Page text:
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Tomorrow begins today

Interview with Marcus Fendt

More and more companies are adding electric cars to their fleets – fortunately! But do we have to worry about our electric grid reaching its limits at some point? No, we don’t, says Marcus Fendt of The Mobility House. A major part of the solution can be found in the electrified fleet itself, says the Managing Director of the company that provides fleet charging solutions. Intelligent, software-supported charging and energy management systems will do their part as well, he adds.

Mr Fendt, electric mobility is picking up speed – particularly in companies. How is The Mobility House positioned in this regard?

We focus – as a partner of the Volkswagen Group since 2014 – on providing holistic support that covers all aspects of electrification to company fleets: This includes in particular the planning, set-up and intelligent management of the charging infrastructure at each company location.

Let’s say that I want my company to switch to electromobility. What would I specifically receive from you?


Marcus Fendt: Everything begins with detailed analysis and consultation. Our employees would ask you such questions as: “You have just ordered 20 ID.3s and want to install 20 charging points for them – but what is your long-term strategy? Do you plan to add 20 more six months from now?” We use the answers to such questions and other information to draw up a charging infrastructure concept that determines the best-possible location for the charging points and addresses the question about whether employees will have to use the public infrastructure. As you look towards the future, you may be planning to install your company’s own PV system. This is another issue we address on our list of questions in order to integrate electric mobility into your company on a cost-effective, scalable and intelligent basis. After all, you do not want to dig up the car park once again after you order the next 20 ID.3s.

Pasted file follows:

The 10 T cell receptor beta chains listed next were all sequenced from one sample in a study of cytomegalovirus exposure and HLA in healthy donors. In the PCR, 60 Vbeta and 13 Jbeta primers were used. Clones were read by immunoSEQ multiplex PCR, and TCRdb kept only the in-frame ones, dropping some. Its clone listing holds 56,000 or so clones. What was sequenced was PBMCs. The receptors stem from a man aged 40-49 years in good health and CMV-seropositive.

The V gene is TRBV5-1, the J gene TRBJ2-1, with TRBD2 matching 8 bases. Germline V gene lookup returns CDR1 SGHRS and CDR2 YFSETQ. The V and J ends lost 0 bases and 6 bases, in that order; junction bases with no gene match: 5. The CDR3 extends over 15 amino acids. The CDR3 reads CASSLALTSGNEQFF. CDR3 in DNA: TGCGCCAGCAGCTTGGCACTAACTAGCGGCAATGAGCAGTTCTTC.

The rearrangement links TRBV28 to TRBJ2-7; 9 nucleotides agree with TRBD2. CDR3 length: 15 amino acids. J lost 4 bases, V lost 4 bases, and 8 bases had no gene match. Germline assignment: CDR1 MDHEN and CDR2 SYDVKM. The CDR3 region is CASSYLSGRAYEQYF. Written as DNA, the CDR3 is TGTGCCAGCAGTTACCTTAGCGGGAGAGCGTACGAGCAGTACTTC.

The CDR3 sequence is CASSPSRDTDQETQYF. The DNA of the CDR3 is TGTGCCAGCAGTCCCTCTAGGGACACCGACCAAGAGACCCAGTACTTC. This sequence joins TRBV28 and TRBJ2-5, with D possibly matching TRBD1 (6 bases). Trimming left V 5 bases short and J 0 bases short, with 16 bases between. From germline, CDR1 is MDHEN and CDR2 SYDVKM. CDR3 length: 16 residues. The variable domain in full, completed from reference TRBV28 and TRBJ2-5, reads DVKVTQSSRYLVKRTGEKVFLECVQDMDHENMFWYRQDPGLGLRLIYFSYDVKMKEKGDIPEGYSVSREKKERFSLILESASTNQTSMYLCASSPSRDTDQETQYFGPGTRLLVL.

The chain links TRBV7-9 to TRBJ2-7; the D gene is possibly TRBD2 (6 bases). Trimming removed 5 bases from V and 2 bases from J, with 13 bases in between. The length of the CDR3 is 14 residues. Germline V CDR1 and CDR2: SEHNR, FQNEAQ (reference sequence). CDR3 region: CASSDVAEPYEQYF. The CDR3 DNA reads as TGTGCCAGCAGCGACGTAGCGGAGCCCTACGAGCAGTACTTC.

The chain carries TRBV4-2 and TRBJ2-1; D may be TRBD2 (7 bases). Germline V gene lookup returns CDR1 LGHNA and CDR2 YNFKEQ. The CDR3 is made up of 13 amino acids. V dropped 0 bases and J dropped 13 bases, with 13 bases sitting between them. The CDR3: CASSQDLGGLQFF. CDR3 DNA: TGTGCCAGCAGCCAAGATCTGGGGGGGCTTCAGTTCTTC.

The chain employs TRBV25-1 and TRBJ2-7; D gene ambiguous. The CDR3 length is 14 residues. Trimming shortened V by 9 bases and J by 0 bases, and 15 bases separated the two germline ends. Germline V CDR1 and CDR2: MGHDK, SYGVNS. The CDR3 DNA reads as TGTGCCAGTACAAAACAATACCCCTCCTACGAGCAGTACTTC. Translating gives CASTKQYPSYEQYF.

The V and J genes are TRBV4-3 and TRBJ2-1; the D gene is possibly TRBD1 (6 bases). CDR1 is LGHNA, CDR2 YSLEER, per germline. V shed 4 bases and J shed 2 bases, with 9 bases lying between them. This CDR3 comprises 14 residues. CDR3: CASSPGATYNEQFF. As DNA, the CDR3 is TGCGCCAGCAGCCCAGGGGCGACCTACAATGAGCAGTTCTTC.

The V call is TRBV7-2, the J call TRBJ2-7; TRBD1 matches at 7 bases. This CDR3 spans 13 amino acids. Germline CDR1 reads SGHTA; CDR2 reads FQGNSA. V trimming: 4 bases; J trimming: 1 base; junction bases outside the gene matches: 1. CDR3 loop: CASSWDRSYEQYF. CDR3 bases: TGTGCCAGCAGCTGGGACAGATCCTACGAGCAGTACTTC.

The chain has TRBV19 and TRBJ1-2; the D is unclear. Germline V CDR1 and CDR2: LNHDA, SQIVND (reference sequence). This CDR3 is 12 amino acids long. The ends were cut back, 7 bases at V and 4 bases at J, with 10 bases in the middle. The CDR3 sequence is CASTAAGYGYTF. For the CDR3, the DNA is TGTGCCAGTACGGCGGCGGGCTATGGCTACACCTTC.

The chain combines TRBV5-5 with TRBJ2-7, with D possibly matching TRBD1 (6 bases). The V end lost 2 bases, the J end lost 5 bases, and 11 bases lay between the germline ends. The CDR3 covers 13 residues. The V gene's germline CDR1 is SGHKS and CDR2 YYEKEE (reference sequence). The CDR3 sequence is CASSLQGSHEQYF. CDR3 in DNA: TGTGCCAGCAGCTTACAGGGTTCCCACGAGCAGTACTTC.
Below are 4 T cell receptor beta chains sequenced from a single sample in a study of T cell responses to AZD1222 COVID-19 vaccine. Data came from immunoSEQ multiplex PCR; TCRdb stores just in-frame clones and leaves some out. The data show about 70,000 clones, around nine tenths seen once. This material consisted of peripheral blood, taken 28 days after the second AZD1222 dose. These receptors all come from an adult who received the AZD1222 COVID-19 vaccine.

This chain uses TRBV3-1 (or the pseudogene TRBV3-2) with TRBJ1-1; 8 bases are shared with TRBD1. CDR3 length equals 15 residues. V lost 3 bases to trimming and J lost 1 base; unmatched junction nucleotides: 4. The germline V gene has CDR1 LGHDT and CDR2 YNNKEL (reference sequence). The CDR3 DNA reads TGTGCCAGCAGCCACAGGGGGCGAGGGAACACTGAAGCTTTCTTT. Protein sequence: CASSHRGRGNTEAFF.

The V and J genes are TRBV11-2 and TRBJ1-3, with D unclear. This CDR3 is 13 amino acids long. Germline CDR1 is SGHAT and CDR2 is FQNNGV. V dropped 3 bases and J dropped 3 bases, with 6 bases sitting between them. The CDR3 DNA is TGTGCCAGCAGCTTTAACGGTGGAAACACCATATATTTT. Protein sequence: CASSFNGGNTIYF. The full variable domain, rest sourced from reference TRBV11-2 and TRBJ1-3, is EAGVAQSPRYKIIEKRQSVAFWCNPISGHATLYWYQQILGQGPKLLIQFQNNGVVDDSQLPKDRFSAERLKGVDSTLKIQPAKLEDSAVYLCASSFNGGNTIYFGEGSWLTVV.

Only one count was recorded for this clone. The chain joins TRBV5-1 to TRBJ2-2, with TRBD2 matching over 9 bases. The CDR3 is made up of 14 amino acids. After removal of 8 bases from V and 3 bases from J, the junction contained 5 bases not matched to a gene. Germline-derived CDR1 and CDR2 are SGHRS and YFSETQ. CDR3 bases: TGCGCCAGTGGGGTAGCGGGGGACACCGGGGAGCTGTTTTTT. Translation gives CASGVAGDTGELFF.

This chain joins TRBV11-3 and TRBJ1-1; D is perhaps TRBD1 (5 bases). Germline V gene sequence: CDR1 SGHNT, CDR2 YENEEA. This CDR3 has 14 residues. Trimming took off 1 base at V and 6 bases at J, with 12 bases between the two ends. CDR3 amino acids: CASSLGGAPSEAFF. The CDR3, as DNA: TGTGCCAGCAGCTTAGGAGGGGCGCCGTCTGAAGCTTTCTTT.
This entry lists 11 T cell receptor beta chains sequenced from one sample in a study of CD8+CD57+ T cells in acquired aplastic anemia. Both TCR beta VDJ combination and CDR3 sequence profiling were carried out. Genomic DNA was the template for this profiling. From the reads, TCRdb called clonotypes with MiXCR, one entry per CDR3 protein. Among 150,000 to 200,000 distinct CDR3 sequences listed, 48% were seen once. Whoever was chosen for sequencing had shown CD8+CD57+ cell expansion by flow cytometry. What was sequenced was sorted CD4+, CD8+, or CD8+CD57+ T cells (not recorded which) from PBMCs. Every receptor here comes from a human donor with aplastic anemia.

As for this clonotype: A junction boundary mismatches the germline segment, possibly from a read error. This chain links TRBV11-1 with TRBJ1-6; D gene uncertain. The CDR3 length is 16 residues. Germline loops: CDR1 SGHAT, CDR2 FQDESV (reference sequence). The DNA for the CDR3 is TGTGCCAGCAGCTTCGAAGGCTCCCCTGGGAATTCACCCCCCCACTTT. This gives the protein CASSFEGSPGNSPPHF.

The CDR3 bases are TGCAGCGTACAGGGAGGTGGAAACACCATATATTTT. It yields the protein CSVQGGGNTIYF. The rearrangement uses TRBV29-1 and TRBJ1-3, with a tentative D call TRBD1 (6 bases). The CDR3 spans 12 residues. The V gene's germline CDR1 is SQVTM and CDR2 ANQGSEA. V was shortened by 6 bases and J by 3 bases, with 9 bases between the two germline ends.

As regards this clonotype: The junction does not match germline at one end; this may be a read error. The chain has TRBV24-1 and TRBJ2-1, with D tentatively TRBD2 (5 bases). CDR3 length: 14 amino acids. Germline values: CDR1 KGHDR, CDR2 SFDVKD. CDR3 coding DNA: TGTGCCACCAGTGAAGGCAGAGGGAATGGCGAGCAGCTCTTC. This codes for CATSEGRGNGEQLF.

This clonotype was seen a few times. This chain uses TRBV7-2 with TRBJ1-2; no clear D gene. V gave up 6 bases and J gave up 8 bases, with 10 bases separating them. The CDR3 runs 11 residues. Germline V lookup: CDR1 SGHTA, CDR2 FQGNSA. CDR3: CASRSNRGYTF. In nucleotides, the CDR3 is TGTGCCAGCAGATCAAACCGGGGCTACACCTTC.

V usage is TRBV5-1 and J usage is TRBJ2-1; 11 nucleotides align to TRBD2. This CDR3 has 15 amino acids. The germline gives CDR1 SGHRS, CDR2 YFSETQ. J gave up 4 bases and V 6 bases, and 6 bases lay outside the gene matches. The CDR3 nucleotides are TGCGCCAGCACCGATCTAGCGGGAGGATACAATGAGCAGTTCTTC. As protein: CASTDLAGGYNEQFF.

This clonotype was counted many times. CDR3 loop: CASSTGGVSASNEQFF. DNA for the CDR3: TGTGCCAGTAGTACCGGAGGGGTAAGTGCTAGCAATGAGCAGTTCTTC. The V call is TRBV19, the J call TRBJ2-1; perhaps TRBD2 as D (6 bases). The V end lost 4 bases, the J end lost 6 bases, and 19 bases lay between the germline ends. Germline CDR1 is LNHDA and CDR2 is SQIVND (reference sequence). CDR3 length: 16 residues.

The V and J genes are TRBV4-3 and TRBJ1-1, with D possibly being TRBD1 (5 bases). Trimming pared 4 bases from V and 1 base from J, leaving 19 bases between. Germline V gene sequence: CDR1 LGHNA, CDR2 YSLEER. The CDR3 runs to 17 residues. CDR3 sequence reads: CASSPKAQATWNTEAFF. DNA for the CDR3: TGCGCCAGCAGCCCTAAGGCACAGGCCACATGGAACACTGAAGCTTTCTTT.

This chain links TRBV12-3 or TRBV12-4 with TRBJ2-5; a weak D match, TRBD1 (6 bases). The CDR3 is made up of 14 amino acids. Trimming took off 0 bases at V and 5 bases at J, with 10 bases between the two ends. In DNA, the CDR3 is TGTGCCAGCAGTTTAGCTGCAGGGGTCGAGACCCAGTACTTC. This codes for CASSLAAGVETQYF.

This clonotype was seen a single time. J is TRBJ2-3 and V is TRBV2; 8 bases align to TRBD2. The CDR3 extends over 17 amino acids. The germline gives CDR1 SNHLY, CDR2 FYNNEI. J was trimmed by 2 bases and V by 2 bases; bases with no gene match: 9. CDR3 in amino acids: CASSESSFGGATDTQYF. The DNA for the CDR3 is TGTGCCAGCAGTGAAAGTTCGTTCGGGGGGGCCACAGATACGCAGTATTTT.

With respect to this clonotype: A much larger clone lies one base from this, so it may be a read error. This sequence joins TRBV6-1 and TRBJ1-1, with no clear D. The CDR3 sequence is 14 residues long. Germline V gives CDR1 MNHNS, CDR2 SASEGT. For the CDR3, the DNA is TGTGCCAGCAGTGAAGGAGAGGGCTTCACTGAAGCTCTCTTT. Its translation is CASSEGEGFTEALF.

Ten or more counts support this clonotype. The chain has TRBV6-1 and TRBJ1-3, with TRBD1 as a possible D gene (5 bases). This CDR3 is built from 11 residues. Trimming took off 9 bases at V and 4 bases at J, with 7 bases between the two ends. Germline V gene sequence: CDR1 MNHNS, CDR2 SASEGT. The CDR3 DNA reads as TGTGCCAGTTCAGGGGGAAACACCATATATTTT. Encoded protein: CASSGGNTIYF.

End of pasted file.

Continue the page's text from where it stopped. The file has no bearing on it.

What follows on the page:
What do you mean by “intelligent”?

“Intelligent” basically means one thing to us: We view electric cars as a flexible part of an overarching whole and not just as a simple replacement for gasoline-powered vehicles. Here is an example of what I am talking about: We started a business case at Stadtwerke München, a public service company in Munich, a few months ago. In the project, the electricity customer uses ChargePilot, an intelligent charging- and energy-management system from The Mobility House, that enables the utility to disconnect the customer’s charging points from the grid at agreed-upon times. The result: The utility can better spread out its capacities and can reward customers for their flexibility by offering a discount.

“Flexibility” is a good word to bring up: What role can vehicles play in this regard?

One of them is logically its role as a mobile electricity storage unit. If lots of green power is generated and is then used to charge electric cars, this process will help to balance the imbalance between an excessive amount of green power and a lack of it. In other words, the car can be charged when the sun is shining and/or the wind is blowing – and then return energy at such times as night when you would normally have to switch back to fossil fuels. The vehicle’s battery and bidirectional charging stations make it all possible. The more electric cars enter the market, the more interesting this storage aspect will become.

You are basically saying that the cars could give back the power…